It seems to me that, at the least, policies penalizing off-shore production and foreign tax domiciles would encourage even more corporate flight to more helpful business environments.  And, what about wages?  What would these re-shored jobs pay?  Even at US current minimum wage rates, T-shirts at Wal-Mart would cost several multiples of their price today.  The likelihood of a trade war on several fronts would rise appreciably.

Most important, Donald Trump is indulging in nostalgia.  The days when the US could merely command are long gone, if they ever really existed in other than editorialists’ fantasies.  He is harking back to a time when the US bestrode the world stage and the American Dream was real, confirmed by inter-generational progress and rising standards of living.

Now, however, we live in a multi-polar, highly inter-connected world characterized by manifold mutual dependencies.  Supply-chains for the production of almost any good link dozens of producers in as many countries.  For example, Boeing, a quintessential American company, has 544 major parts suppliers and thousands of subsidiary suppliers on three continents.  Below is a graphic illustrating the distribution, by country, of the main suppliers for Apple’s iPhone.

Sven - iPhone Suppliers

 

If iPhones were produced in the US, Apple would add US $600 million to its wage bill, which works out to about US$4 extra per phone.  But Apple’s manufacturing strategy is based less on cost than on scalability and supply chain risk.  (Source)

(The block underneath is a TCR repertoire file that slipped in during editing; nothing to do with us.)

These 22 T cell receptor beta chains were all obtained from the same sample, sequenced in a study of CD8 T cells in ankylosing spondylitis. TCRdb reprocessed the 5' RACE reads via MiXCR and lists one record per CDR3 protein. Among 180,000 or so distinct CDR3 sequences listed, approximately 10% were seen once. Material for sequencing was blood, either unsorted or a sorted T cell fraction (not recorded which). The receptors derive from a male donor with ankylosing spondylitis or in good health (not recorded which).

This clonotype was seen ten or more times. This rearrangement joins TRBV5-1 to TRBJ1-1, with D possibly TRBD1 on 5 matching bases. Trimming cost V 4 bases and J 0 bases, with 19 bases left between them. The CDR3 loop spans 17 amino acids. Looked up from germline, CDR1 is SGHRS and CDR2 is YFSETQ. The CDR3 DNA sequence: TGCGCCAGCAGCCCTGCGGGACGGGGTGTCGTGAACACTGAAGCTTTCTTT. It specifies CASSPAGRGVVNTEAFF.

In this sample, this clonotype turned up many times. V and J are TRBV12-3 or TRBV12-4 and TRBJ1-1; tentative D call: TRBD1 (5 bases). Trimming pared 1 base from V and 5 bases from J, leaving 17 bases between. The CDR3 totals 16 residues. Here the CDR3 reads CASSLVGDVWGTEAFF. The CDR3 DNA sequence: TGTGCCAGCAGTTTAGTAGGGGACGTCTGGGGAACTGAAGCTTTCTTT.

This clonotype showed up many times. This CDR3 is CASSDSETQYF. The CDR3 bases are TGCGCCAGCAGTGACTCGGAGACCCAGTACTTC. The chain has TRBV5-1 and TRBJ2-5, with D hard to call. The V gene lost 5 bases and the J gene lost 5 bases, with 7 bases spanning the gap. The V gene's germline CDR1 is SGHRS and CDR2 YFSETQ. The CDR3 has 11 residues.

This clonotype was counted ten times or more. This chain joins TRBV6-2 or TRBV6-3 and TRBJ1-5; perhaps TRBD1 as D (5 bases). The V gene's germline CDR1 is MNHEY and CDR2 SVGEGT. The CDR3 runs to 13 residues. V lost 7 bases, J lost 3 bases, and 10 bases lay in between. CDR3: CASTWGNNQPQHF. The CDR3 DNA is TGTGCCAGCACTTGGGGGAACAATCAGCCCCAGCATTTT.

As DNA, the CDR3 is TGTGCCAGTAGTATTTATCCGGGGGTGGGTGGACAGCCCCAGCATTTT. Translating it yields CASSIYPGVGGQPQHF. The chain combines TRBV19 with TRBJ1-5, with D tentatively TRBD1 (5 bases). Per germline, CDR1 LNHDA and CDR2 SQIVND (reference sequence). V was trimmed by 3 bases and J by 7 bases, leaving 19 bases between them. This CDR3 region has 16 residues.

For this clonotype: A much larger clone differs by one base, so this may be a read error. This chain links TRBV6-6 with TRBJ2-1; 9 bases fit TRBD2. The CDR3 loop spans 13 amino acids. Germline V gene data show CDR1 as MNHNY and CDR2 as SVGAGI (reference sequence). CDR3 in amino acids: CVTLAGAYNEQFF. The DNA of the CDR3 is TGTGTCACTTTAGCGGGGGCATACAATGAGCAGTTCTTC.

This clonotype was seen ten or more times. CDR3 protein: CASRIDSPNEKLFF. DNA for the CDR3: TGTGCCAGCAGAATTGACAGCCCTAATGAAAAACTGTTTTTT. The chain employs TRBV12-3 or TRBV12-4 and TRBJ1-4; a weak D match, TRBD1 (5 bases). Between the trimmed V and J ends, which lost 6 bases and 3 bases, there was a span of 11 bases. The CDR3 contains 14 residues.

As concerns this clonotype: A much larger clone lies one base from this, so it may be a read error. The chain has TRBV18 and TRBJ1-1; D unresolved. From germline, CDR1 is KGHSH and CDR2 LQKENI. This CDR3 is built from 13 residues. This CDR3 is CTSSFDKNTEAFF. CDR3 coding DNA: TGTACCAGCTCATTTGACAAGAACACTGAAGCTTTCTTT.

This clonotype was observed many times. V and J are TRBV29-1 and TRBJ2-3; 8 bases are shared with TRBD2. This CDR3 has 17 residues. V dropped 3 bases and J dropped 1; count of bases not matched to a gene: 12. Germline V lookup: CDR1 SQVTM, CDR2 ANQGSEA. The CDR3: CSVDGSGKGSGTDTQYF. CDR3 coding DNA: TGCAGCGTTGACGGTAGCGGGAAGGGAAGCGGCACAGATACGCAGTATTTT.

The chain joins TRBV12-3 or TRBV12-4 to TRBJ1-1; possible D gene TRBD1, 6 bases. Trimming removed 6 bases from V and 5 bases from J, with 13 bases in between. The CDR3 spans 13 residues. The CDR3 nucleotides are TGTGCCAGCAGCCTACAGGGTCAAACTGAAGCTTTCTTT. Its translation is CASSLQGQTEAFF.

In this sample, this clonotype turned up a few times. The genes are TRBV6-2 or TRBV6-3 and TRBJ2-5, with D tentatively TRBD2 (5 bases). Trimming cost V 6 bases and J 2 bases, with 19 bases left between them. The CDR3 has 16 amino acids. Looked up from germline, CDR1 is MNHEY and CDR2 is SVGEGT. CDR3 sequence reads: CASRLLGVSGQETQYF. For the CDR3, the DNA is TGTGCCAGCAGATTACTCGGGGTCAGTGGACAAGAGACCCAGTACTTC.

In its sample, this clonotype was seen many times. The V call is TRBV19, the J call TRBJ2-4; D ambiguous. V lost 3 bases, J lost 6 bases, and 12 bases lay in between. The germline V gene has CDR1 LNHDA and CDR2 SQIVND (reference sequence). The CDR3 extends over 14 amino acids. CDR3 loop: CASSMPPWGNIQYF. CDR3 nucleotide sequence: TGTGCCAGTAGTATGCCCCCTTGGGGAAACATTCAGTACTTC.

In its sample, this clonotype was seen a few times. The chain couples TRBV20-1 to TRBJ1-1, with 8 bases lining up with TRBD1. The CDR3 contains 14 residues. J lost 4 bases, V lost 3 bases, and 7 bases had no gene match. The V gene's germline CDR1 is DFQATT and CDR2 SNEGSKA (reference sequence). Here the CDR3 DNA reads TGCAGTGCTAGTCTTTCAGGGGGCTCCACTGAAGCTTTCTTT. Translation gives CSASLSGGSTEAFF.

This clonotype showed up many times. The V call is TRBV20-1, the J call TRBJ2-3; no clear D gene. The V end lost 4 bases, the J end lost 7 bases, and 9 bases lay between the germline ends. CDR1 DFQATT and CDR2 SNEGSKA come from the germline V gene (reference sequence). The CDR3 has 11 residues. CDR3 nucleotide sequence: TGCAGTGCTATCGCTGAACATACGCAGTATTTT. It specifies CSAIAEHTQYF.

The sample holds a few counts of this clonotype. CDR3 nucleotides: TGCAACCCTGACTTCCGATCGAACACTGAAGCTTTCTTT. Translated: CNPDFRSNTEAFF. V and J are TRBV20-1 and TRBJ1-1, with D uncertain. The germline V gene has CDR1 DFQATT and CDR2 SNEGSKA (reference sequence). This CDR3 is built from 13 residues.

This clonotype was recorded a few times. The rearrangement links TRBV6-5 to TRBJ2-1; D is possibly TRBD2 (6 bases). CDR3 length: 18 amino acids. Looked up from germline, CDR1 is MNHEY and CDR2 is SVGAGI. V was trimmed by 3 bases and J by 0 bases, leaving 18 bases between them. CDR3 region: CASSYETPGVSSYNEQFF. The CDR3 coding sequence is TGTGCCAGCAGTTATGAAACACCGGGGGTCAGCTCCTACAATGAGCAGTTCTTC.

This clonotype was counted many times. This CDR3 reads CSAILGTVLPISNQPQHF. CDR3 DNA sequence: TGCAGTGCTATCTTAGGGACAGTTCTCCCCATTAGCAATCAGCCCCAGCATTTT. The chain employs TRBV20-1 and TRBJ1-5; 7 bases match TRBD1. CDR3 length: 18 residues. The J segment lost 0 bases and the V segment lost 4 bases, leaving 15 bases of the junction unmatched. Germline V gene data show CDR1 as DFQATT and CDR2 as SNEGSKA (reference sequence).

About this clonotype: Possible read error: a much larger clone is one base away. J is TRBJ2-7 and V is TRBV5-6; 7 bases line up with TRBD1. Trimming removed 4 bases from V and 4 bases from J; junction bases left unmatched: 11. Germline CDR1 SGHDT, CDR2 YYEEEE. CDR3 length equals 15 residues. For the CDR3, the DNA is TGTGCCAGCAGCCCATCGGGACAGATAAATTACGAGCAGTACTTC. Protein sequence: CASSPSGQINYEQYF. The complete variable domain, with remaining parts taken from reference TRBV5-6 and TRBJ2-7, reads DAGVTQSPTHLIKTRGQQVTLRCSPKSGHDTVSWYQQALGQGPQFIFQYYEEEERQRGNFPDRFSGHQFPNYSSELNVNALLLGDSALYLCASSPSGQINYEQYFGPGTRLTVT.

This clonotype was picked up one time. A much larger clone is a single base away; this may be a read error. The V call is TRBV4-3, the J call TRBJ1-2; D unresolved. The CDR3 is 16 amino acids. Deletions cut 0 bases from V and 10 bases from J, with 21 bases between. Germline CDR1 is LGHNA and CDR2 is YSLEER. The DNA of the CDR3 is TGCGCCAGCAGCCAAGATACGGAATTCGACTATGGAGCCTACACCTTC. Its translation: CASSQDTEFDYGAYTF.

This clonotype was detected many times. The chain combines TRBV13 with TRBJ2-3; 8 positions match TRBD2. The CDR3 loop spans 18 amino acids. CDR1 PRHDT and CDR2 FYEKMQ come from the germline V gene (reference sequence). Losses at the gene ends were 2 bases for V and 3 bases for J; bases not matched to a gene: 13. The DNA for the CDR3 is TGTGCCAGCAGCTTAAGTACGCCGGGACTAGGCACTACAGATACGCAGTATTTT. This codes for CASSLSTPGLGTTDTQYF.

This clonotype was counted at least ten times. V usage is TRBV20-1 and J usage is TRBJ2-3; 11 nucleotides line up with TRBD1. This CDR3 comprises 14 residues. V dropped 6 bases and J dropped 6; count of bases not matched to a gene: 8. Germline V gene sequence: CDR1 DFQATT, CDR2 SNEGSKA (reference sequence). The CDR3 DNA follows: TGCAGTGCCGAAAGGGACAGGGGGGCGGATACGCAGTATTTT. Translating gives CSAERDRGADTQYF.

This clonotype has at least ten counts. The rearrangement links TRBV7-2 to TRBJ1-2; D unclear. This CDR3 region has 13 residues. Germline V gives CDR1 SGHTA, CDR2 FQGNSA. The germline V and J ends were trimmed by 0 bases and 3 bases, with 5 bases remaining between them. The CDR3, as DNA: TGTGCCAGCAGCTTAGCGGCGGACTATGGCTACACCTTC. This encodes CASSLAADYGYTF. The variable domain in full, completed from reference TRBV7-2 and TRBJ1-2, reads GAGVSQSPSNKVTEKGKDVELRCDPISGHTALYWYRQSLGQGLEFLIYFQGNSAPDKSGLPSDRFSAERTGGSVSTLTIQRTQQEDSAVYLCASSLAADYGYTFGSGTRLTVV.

Money does, however, come into the equation: US production would draw a 35% tax on profits rather than the 2% Apple currently pays on off-shore production. (Note: Trump promises a 0% corporate tax rate … see below.)

The huge political and economic cost of unravelling Apple’s complex skein of suppliers is not captured by the graphic or through any analysis of the impact of differential tax regimes.  Furthermore, it is questionable whether US firms could produce all of the iPhone’s parts on-shore, either for technical reasons or economic cost.  Besides, in October 2014 the Chinese held US $1252.7 billion in United States T-bills and Japan held US$ 1222.4 billion and the sums are in secular increase in both cases.

Bluster is cheap; action against fundamental Chinese and Japanese economic interests could be very expensive indeed were either China or Japan to dump several tens of billions in T-bills.  For completeness sake, Canada held US$62.5 billion.  (Source US Treasury)  So, Canada also has skin in this game and, as current developments indicate, the C$ is particularly vulnerable.

Trump proposes to roll-back globalization.  Even were he to succeed, which is very doubtful, the costs would be enormous.  The benefits to the people he is trying to help, the US’ much depleted manufacturing labour force, are likely to be negative: increased employment and the wages such supplies are likely to be canceled out by higher costs on consumer goods.  The resultant trade wars would further increase costs dramatically and the consequences for the subsidiaries of US corporations abroad cannot be described in positive terms.

From the Canadian perspective, implementation of even part of Mr. Trump’s trade agenda would be hugely disruptive globally with negative consequences for our bilateral trade with both European and Asian partners.  Our trade dependence on the US make Canada especially vulnerable.  Autarky, which is really what Trump is proposing as a national goal, is not possible now without enormous costs, if at all.  The economic history of India makes useful reading in this regard.

B) Energy and the Environment